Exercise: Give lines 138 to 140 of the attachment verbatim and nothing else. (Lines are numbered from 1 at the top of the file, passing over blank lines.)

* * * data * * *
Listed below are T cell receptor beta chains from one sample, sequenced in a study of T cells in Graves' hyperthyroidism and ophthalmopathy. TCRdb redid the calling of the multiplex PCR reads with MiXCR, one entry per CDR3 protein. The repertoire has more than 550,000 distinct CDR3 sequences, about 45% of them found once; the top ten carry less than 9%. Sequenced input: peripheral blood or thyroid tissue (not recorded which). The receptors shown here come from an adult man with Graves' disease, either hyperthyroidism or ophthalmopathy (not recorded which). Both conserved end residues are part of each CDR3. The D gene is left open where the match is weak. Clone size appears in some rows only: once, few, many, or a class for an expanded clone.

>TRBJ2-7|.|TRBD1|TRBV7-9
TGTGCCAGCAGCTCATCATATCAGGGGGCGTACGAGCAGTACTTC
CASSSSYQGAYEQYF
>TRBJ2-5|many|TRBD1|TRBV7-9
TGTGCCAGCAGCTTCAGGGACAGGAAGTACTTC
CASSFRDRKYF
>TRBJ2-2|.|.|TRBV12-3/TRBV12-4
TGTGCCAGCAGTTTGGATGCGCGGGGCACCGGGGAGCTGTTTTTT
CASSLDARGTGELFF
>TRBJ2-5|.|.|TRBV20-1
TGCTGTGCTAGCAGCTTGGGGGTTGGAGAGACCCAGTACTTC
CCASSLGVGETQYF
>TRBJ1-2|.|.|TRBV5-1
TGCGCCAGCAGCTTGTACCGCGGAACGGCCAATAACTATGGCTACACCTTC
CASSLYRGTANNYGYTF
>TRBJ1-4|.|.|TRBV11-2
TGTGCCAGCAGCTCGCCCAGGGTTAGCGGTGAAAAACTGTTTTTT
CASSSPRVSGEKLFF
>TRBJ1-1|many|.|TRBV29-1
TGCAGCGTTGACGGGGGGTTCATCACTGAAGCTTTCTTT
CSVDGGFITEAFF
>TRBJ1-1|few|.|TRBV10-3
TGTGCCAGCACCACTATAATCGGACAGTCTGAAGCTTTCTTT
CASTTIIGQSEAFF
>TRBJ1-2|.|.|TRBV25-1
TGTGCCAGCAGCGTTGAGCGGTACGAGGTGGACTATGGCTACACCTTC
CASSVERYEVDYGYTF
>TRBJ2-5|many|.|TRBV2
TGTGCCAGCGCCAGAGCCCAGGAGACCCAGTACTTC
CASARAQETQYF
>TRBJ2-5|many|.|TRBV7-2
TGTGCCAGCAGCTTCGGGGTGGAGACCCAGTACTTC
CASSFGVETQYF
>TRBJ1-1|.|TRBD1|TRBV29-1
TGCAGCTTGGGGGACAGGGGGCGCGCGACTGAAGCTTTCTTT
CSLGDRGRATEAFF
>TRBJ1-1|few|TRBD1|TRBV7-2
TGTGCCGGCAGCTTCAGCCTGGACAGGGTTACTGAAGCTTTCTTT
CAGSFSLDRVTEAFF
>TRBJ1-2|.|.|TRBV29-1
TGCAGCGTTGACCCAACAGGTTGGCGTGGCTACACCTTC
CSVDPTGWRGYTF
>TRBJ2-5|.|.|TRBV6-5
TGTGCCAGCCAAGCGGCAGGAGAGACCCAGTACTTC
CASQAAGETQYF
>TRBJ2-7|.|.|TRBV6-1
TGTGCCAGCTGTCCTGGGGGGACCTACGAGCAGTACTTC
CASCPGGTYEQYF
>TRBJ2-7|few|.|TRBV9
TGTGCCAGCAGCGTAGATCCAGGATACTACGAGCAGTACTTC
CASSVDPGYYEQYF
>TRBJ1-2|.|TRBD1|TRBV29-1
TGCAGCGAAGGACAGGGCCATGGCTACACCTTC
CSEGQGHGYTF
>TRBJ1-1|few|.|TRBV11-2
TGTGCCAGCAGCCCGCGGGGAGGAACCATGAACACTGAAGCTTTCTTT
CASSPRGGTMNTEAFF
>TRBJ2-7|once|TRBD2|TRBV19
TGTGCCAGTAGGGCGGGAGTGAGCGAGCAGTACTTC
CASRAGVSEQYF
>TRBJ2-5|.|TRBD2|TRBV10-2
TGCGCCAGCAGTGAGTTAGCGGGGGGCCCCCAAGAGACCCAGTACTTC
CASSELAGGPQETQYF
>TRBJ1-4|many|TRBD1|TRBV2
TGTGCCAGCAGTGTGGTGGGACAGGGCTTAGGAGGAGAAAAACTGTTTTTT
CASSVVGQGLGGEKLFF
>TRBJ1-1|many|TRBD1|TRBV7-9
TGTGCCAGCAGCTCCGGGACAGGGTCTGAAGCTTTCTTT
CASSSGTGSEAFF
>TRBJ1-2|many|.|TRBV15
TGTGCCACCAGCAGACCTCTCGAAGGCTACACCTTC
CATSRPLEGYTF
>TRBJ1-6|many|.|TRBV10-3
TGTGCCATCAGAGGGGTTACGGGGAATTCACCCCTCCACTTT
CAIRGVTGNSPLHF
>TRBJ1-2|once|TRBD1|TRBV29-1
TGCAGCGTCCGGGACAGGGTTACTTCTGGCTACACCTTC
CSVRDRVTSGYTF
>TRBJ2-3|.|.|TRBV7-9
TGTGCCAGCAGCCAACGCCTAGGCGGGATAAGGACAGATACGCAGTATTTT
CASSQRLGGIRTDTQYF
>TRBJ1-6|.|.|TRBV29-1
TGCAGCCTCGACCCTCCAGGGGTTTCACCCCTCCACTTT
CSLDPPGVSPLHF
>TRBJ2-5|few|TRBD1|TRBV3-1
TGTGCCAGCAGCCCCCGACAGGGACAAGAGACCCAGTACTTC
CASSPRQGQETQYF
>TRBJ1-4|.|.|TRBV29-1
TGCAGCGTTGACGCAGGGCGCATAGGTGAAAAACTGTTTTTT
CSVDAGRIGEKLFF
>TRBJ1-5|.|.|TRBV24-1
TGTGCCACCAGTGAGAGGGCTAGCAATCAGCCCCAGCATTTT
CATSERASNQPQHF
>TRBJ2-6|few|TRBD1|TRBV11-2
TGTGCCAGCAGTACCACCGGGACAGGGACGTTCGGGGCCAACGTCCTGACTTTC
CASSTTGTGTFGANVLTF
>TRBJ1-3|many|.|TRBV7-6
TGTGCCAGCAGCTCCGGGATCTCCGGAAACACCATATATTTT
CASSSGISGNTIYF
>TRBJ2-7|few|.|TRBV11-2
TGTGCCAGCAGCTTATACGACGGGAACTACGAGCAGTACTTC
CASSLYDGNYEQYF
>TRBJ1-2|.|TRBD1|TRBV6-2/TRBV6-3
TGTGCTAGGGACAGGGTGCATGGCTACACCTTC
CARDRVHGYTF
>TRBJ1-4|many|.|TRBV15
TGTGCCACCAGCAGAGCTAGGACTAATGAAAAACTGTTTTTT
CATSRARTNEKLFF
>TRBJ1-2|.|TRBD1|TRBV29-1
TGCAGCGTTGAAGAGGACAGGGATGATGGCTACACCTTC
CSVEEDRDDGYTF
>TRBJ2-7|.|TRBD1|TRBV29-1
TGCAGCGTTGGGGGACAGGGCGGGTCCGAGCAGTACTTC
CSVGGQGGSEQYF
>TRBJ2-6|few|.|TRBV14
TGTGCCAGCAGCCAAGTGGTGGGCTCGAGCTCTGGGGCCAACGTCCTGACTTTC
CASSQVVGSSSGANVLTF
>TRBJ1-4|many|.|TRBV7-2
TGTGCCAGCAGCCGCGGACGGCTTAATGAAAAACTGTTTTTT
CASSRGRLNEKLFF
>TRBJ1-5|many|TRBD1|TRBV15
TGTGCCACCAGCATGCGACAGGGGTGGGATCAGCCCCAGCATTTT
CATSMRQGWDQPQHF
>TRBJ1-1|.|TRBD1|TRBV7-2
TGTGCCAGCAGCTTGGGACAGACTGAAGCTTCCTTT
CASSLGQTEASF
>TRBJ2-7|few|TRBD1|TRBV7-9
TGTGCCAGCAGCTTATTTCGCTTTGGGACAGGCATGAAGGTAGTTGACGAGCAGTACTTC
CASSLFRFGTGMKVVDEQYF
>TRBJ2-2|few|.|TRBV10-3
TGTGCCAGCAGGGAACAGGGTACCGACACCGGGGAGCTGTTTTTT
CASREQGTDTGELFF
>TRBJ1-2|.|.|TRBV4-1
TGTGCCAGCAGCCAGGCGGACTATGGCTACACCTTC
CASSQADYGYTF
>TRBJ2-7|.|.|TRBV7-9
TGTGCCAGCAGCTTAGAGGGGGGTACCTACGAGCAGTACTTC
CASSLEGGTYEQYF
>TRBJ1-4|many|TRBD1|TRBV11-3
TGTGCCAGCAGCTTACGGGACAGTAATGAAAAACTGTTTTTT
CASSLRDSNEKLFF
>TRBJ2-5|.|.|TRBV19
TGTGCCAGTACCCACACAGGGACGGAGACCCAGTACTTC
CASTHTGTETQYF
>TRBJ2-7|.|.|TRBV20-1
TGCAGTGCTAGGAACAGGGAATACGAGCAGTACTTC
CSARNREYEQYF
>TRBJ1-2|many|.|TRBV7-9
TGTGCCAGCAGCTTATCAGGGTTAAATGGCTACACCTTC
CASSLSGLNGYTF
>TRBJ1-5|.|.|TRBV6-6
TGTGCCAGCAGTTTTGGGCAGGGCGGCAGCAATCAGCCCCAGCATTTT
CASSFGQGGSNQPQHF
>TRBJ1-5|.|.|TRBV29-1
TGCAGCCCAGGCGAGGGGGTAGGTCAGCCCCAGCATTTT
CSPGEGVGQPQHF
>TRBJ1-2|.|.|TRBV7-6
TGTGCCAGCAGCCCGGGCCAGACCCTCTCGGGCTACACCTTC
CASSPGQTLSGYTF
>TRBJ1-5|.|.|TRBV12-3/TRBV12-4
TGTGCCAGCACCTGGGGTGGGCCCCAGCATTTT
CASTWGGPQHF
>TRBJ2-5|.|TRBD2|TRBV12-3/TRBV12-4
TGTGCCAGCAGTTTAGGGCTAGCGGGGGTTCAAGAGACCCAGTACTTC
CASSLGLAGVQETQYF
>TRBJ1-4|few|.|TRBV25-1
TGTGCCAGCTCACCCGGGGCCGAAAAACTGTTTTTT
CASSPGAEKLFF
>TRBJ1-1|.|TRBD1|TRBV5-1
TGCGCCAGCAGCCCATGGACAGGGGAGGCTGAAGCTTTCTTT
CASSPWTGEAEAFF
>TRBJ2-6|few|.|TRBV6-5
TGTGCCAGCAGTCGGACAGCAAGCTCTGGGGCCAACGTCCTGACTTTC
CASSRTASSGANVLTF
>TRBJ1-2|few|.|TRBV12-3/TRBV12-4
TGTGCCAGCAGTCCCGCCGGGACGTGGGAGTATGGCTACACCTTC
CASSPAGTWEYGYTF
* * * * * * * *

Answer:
TGTGCCAGCAGCTTAGAGGGGGGTACCTACGAGCAGTACTTC
CASSLEGGTYEQYF
>TRBJ1-4|many|TRBD1|TRBV11-3